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Back to Cosgrove in time for tea

We were up and about for seven o’clock, ready to resume our trip. A blue sky and flat water gave some promise of a good day for boating. I found a football nestled in between the stern and the bank as I untied the ropes, a fairly new one by the look of it so it was cleaned up and stowed away for future use. Twenty minutes later we had made the short hop to the water point where we carried out our services, Sue started the washing and then made a brief visit to the supermarket before we got under way properly. Grey cloud had formed and there was a little drizzle, not too heavy but persistent enough to get the wet gear on. We worked Leighton lock on our own and then we moved on to the three at Soulbury. A volunteer lock keeper made the job easier for us by helping with gates and paddles. The wind had really started to whip up by the time we reached Stoke Hammond lock. Two boats were ahead of us working down and then a single boat was waiting to come up. Thinking that it was a lone locker, Sue was about to tell him to stay on his boat and she would work the lock. When she discovered that he had a companion who was inside making breakfast, she decided to leave him to his own devices. We were joined by another boat by the time that it was our turn to use the lock. This turned to be the easiest lock that we have done on this trip because the dutch crew of the next boat to come up insisted on doing all of the work.

We passed our lockmates from a couple of days ago as they were driving Poachers Moon back towards Leighton Buzzard. Some waving and a friendly exchange took place before we carried on to Fenny Stratford with its shallow lock and swingbridge. We were joined in that lock by a boat that had pulled over until we passed and then he started off again, separating us from the couple that we had worked the previous lock with. He managed to crash into the lock wall on his way in, I doubt that he cared looking at the state his boat was already in. Anyway, we were quickly through that lock and away but there had been no improvement in the weather at all so a short while later we pulled near The Plough at Simpson. We ate some soup made with home grown tomatoes and waited to see what the weather would do before deciding on our course of action for the rest of the day. The sign on the towpath indicated that Braunston was 37 miles away and we knew that we had 21 locks left to do, all of which translates into around 15 hours travelling.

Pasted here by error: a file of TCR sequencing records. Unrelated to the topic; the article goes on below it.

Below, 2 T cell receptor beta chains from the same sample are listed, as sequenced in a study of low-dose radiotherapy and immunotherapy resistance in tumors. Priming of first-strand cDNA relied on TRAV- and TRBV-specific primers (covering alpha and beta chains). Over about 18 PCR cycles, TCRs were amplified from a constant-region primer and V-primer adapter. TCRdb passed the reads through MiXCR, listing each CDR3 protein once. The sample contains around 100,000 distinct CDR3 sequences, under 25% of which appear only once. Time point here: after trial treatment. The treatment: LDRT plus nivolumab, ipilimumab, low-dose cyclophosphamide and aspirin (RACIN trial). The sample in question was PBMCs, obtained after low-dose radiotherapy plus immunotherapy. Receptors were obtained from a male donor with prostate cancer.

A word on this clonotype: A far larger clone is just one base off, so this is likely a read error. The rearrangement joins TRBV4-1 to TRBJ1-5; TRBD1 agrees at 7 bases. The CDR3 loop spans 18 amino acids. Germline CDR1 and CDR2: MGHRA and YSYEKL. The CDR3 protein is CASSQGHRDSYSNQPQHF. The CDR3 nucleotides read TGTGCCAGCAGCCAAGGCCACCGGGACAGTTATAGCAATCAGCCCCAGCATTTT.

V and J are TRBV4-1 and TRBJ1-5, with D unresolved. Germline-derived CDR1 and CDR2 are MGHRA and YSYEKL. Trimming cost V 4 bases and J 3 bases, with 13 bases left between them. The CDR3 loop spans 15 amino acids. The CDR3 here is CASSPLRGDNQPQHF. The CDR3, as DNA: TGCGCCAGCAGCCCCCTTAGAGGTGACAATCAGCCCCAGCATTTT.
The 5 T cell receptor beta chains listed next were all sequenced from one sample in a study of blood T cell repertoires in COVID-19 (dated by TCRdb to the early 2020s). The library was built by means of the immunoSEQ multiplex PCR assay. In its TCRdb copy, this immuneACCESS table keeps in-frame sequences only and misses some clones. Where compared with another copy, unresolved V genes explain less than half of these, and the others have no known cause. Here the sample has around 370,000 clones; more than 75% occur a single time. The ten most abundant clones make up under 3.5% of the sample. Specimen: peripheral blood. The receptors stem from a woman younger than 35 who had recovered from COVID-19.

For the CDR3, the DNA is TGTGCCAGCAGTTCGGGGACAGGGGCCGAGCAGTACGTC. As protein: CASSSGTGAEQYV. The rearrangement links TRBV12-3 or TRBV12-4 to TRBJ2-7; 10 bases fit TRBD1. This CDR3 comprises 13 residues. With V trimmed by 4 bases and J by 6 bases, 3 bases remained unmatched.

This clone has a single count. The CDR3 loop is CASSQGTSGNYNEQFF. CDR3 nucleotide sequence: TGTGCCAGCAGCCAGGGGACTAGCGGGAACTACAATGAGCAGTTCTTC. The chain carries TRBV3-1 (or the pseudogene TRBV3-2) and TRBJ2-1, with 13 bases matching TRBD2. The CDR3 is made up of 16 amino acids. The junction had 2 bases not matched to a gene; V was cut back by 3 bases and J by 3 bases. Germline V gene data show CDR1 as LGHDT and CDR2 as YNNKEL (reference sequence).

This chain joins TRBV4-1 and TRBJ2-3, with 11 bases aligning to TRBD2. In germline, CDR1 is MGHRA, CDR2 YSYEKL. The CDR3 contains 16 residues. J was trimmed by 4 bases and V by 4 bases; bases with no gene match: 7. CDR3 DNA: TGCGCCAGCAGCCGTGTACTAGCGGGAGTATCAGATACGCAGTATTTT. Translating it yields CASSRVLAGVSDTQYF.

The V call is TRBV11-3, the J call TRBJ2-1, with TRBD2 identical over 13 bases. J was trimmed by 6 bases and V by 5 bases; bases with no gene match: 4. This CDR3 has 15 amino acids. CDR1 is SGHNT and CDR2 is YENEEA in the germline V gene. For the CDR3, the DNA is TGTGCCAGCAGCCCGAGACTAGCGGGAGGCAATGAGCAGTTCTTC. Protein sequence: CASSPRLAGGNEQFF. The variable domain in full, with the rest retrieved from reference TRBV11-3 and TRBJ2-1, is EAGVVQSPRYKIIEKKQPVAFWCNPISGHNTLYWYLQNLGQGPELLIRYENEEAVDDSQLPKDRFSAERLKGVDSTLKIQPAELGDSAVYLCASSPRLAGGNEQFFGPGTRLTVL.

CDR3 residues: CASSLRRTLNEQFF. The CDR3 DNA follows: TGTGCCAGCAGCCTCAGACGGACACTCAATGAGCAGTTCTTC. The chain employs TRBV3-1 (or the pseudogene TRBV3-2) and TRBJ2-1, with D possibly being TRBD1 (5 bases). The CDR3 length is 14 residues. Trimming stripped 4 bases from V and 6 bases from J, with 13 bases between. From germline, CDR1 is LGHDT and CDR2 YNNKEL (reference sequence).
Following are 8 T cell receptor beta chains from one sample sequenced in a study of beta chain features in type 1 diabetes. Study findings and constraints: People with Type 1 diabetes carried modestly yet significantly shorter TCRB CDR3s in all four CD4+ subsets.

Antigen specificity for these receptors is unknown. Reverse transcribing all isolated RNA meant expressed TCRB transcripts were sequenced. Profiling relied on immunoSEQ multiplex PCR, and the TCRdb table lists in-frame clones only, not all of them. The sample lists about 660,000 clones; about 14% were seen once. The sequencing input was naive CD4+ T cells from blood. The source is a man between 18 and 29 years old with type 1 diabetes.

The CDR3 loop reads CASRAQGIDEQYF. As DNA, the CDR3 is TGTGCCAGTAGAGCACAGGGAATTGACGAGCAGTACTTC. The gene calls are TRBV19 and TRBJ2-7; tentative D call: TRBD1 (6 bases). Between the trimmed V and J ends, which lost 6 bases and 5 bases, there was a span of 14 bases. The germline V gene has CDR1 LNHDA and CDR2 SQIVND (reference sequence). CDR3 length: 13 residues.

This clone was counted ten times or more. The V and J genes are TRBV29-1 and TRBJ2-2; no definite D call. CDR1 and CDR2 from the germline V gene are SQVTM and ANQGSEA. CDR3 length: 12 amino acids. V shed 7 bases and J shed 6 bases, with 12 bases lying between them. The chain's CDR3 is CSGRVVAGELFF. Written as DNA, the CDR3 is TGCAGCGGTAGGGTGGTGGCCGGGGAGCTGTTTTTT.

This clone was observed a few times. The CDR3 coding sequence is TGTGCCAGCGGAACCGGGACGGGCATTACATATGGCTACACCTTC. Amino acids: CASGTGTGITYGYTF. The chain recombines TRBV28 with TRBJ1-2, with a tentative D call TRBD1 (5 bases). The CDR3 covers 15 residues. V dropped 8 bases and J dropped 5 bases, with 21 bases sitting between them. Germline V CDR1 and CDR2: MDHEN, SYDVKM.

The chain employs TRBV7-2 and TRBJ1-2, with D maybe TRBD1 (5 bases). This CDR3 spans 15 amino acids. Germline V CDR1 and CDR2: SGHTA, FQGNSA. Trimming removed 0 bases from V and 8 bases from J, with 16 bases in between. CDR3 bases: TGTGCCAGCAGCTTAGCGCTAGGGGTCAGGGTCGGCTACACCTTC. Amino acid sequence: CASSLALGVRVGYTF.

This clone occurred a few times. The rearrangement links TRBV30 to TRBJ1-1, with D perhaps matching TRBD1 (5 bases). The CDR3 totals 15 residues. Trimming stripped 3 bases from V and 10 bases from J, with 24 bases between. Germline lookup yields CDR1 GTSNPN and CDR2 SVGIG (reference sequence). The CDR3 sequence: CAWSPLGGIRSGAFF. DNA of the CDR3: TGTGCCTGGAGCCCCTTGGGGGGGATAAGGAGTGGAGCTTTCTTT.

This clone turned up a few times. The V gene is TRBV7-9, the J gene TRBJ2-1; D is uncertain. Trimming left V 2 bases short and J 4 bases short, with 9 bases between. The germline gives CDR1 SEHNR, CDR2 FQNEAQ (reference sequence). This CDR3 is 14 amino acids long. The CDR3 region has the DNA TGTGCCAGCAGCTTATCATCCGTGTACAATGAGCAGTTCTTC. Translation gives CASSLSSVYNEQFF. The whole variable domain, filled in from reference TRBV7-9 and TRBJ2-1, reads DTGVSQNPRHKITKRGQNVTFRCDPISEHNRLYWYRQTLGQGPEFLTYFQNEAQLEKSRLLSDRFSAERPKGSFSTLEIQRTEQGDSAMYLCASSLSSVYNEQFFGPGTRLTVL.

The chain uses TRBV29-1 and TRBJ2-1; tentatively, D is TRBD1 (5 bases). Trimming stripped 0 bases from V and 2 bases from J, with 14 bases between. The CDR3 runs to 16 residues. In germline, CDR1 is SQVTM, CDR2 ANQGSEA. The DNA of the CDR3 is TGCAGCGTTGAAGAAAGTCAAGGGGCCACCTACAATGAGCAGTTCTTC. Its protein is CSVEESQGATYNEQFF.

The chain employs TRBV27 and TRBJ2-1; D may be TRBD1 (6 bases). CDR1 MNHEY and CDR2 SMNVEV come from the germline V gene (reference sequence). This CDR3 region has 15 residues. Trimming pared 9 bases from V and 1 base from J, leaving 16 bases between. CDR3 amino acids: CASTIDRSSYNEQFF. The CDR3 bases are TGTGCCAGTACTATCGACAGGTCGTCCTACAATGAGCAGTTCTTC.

After a break of an hour or so the rain had stopped so we decided to set off again and try to find a mooring at Campbell Park. We didn’t get one because although there was probably just enough room on the end we had to draw level to make sure. By the time we had pulled up the strong wind prevented us reversing into the space. We would have been helped if the boats already there had shared rings rather than spread themselves out along the bank. We carried on around the edge of Milton Keynes and passed a guy paddling a bathtub! good luck with your trip.

Once we had passed through Wolverton the sun started to push the clouds away and although it was still very windy, by the time we reached the visitor moorings below Cosgrove lock, it felt like the summer had returned. As a celebration we sat down and had a scone with jam and cream each, oh and a gin and tonic too.